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Study finds sharks get bad rap when viewed with ominous background music


Study finds sharks get bad rap when viewed with ominous background music

A pair of gray reef sharks patrol the deep outer terrace at Palmyra Atoll in the Line Islands. Credit: Brian Zgliczynski In a new study, researchers at Scripps Institution of Oceanography at the University of California San Diego found that the background music in shark documentaries affects viewers’ perceptions of sharks. The researchers suggest that ominous background music could hinder shark conservation efforts.

Scripps scientist Andrew Nosal and a colleague at Harvard University recruited over 2,000 online participants to share their attitudes toward sharks after watching a 60-second video clip of sharks swimming. They compared the results of the participants who watched the clip set to ominous background music to those watching the same video clip set to uplifting background music, or silence.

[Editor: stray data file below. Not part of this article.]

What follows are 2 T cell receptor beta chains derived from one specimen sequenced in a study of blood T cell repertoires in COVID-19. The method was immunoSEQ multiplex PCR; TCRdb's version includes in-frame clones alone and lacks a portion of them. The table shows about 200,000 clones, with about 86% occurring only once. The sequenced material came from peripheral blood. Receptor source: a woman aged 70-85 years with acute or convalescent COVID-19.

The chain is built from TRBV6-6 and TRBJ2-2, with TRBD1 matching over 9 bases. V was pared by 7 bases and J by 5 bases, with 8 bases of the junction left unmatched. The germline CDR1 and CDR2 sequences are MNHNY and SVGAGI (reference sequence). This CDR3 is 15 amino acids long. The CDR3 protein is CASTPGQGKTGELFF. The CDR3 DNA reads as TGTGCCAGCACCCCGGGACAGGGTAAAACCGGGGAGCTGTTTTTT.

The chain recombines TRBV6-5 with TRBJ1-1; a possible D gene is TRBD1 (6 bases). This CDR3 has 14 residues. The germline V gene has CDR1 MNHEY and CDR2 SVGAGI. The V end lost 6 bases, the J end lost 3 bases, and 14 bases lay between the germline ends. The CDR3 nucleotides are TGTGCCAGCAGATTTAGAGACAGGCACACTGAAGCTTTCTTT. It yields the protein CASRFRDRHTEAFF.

Participants who viewed the video with ominous background music rated sharks more negatively than those who viewed the clip with uplifting music or no music.
”Given that nature documentaries are often regarded as objective and authoritative sources of information, it is critical that documentary filmmakers and viewers are aware of how the soundtrack can affect the interpretation of the educational content,” said Nosal, the lead author of the study published in the journal PLOS ONE.
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More information: Andrew P. Nosal et al. The Effect of Background Music in Shark Documentaries on Viewers’ Perceptions of Sharks, PLOS ONE (2016). DOI: 10.1371/journal.pone.0159279

Journal reference:PLoS ONE
Provided by:University of California – San Diego

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